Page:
- Associated Press - Saturday, June 25, 2016

DURANGO, Colo. (AP) - Quilting historically has provided a way to keep people warm, offered a creative outlet to women and served, upon occasion, as a means of protest or advocacy. For the La Plata Quilters Guild, celebrating its 30th anniversary in June, it also is a means to learn, raise money for community causes and reach out to those going through a hard time.

Members came together through love of the theater, reported The Durango Herald (http://bit.ly/28Le90R).

“We had such incredible artists involved in making quilts for the first performance of ‘The Quilters,’” Gail Schulz, a founding member of the guild, said about a play produced at Fort Lewis College in 1986. “When we started meeting and getting to know each other, there was such enthusiasm, creativity and sense of camaraderie and fun. People were so willing to share with others and to teach others. Friendships were made easily and have lasted these many years.”

For the production, they produced 16 4-foot by 4-foot quilts, which lived on in the Durango City Council Chambers for a long time afterward.

The women started the guild with about 26 members, and are up to 65 now.

And they started giving. Over the years, the guild has raised and given quilts and more than $100,000 to area nonprofits, including the Women’s Resource Center, Manna Soup Kitchen, Project Linus, La Plata County Humane Society, American Cancer Society, Womenade, Big Brothers Big Sisters of Southwest Colorado, Durango Adaptive Sports Association, Ballet Folklórico de Durango and Tri-County Head Start.

“My most memorable memories have to include the small quilt auction chaired by Chris Pfeiffer,” said another founder, Pat Akers. “The guild would sponsor five charities, and I had the honor of picking two.”

The charities received the money raised from selling their designated quilt. Akers selected Country Kids with Cancer, which helped families who had to travel to Children’s Hospital in Denver for treatment, and Blue Star Mothers, an organization the guild is still involved with, which supports mothers who have children serving in the military.

“They needed funds to help fund the Gold Star weekend in northern Colorado for the parents of any KIAs (killed in action) from Afghanistan or Iraq,” Akers said.

She recalled an auction where Vickie Ezzell, and her daughter Janessa, who served in Iraq, made a quilt donated for the Gold Star weekend.

“The quilt went up for bid with a Blue Star mother bidding on it, when a person in the audience kept outbidding her,” Akers said. “When the bidding finally became more than she could bid, she stopped, disappointed, because she wanted that quilt for the parents of Sgt. Faith Renee Hinkley, Colorado’s first woman KIA just two weeks prior to the auction. She wanted this lovely quilt given to Faith’s parents.”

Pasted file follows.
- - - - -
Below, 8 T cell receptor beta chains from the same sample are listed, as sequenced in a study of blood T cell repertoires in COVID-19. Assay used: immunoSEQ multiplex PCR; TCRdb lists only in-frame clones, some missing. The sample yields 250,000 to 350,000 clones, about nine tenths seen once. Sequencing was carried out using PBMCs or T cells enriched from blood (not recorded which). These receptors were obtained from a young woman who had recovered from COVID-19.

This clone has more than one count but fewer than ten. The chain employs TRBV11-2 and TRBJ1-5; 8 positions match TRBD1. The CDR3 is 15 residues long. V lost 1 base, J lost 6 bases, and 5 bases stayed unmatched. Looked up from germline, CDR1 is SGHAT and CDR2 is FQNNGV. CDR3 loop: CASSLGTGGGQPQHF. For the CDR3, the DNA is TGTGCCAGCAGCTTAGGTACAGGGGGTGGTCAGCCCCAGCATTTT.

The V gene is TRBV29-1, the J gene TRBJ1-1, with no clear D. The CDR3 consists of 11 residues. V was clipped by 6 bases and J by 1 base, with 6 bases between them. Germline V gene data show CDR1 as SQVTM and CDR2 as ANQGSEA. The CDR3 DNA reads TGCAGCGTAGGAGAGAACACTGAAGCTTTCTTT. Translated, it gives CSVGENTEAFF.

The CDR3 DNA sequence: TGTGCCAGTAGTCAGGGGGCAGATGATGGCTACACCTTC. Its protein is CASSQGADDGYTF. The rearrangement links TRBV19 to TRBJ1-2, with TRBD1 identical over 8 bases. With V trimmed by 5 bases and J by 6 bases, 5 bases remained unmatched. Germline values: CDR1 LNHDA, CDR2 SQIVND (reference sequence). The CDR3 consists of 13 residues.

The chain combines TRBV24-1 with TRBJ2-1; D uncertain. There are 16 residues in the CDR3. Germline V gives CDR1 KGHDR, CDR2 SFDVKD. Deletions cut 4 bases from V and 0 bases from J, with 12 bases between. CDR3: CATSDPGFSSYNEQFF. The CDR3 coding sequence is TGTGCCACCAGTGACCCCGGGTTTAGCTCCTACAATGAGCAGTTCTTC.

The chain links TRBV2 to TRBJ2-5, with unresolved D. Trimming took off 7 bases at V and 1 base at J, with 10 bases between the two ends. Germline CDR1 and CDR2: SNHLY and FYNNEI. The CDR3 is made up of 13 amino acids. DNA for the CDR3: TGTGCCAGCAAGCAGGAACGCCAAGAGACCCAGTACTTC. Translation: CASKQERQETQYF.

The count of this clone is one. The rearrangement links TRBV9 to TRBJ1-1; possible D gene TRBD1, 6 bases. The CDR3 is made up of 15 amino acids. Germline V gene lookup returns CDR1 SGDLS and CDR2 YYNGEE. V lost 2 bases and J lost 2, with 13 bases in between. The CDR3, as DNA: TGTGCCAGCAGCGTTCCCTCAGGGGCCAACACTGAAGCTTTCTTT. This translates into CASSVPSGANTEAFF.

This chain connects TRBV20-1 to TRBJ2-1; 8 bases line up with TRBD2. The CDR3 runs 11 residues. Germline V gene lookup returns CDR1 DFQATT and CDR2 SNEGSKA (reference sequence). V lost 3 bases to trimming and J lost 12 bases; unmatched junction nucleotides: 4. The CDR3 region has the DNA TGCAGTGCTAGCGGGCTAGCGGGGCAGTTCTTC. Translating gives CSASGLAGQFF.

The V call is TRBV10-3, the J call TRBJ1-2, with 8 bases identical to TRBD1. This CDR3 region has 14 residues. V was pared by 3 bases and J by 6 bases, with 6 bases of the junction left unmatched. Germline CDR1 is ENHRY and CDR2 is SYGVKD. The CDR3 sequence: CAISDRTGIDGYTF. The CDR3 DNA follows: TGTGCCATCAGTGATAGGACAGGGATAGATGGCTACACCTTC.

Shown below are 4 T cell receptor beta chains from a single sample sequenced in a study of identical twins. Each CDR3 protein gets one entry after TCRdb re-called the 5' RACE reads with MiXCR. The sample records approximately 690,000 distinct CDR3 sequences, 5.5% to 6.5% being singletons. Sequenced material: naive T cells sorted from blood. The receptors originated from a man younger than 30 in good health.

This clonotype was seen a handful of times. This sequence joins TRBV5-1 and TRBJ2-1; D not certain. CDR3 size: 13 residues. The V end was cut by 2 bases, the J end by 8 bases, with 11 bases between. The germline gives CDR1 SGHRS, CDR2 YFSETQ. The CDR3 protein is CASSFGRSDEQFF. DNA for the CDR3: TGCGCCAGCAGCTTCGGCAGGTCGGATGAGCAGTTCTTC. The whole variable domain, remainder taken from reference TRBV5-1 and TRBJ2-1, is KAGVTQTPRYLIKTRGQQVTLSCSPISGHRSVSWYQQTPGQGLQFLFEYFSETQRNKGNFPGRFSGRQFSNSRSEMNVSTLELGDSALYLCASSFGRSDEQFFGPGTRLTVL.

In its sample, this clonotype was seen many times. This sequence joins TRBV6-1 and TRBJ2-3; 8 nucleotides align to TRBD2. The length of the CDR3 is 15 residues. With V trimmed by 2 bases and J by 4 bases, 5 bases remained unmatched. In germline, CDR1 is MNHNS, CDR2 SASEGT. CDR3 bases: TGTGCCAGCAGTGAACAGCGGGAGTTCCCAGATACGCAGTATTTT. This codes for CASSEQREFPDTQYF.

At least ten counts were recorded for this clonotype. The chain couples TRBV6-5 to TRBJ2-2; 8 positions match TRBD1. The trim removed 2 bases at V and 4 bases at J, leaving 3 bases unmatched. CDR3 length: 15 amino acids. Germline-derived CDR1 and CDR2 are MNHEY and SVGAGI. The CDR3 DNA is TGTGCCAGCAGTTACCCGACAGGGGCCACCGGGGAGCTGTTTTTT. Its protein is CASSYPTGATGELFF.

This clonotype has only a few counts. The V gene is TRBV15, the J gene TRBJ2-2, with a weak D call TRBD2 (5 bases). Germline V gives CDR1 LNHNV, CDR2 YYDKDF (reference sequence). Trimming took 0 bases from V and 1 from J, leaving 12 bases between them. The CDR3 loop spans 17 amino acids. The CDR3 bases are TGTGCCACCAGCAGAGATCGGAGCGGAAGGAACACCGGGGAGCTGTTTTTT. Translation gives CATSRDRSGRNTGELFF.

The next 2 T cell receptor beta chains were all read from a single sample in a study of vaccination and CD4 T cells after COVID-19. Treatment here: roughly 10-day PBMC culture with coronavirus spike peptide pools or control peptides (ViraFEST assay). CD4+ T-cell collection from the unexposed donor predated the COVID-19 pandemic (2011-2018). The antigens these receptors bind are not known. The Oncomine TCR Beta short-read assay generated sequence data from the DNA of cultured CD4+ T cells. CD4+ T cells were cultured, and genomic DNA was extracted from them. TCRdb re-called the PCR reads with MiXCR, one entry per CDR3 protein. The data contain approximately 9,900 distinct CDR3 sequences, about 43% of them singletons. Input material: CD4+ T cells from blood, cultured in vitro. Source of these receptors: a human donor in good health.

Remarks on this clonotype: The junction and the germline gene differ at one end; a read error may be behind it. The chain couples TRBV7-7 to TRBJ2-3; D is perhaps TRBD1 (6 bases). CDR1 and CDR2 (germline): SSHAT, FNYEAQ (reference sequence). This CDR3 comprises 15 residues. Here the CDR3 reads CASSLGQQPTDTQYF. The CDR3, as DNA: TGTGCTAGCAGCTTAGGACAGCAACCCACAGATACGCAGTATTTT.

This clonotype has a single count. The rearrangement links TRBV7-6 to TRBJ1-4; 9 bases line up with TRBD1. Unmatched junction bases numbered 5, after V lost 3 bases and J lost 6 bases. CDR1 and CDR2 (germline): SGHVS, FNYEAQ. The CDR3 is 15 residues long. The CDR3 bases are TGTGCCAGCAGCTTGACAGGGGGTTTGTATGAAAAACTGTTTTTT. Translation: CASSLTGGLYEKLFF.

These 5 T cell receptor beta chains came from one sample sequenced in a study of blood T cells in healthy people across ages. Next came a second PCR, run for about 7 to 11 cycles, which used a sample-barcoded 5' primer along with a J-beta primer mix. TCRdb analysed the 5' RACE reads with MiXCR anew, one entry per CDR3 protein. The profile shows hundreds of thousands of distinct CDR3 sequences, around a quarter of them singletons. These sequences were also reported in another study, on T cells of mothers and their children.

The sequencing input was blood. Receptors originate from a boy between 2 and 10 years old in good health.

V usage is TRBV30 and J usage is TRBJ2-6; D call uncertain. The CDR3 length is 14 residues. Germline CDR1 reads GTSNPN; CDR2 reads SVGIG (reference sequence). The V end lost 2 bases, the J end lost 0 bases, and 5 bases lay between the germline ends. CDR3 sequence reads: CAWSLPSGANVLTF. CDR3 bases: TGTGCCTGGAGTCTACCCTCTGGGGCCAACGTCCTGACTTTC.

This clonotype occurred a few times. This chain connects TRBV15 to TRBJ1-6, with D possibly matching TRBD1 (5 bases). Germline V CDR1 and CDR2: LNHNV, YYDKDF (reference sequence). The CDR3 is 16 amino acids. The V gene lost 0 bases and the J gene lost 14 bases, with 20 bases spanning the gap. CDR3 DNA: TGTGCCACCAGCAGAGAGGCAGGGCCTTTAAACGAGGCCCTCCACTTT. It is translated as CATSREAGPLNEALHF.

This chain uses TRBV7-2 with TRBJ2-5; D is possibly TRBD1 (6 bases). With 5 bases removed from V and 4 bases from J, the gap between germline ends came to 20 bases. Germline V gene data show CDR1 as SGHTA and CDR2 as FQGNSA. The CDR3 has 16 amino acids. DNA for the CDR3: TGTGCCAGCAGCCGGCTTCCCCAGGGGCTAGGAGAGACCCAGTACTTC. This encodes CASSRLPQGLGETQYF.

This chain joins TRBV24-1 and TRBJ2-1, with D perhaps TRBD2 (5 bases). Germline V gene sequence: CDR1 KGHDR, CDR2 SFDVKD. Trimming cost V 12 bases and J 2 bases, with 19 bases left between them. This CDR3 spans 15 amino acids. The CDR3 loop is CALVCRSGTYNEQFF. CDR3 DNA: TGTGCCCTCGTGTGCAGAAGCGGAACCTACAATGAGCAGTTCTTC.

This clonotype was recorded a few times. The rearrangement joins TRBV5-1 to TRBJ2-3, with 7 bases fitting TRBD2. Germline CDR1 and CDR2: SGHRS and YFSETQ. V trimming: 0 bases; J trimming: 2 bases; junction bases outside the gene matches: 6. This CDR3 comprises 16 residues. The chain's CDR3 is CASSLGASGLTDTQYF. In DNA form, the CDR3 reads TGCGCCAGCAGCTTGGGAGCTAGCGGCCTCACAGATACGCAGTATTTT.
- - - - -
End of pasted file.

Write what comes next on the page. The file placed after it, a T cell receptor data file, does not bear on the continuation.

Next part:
At the end of the auction, the man who won the bid gave the quilt to the Blue Star mother.

“His mother was a Gold Star wife from World War II,” Akers said, “and he was 2 years old when he lost his father.”

Akers continues to be involved in the Gold Star Mothers’ quilt project. For several years, the guild has donated about 120 quilts each year to the weekend, when those grieving a son or daughter lost while serving the country come together to share stories and be with others suffering the same kind of loss.

The guild, always paying attention to community needs, decided to give Gold Star quilts to the family of Marine Capt. Jeff Kuss, a Durango native and Blue Angels pilot who died in a crash June 2. They will include two small versions for his children, Calvin, 4, and Sloane, 1, said Holli Pfau, 30th anniversary celebration coordinator.

The group also makes lap quilts for local veterans receiving care at the Veterans Affairs Medical Center in Albuquerque and about 20 each year for longer-term Hospice of Mercy patients.

“Something interesting happens when you’re making a quilt as a gift,” said Patty Joy, who chaired an exhibit at the Animas Museum for the anniversary. “It’s very freeing to try new creative approaches, because you’re not being judged, it’s being received with gratitude. We give part of ourselves to someone anonymous.”

Anyone who has stayed at Mercy Regional Medical Center may have experienced the guild’s generosity. They make 5,000 eye pillows a year to shut out the light and help patients relax. The hospital donates the millet and lavender filling, while guild members donate the fabric, time and expertise.

The small quilt auctions are a thing of the past - many quilts went for far less than they were worth, Pfau said. But each year, members design and sew one extraordinary quilt to raffle. It generally brings in about $5,000 for educational and philanthropic endeavors.

Members also have a show every other year and organize the quilt section at the La Plata County Fair, bringing in judges from the Front Range. Their workshops, classes and speakers are open to the public.

And they have taken math and sewing skills to the next generation with their Quilt on Geometry unit at Needham Elementary School.

“The creative energy brought to the guild by so many members was contagious,” Schulz said, “and inspired us all to try new things, learn new things, appreciate the specific artistry of individual members and step out of our comfort zone. We learned to be ambassadors of quilting to the community.”

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Information from: Durango Herald, http://www.durangoherald.com

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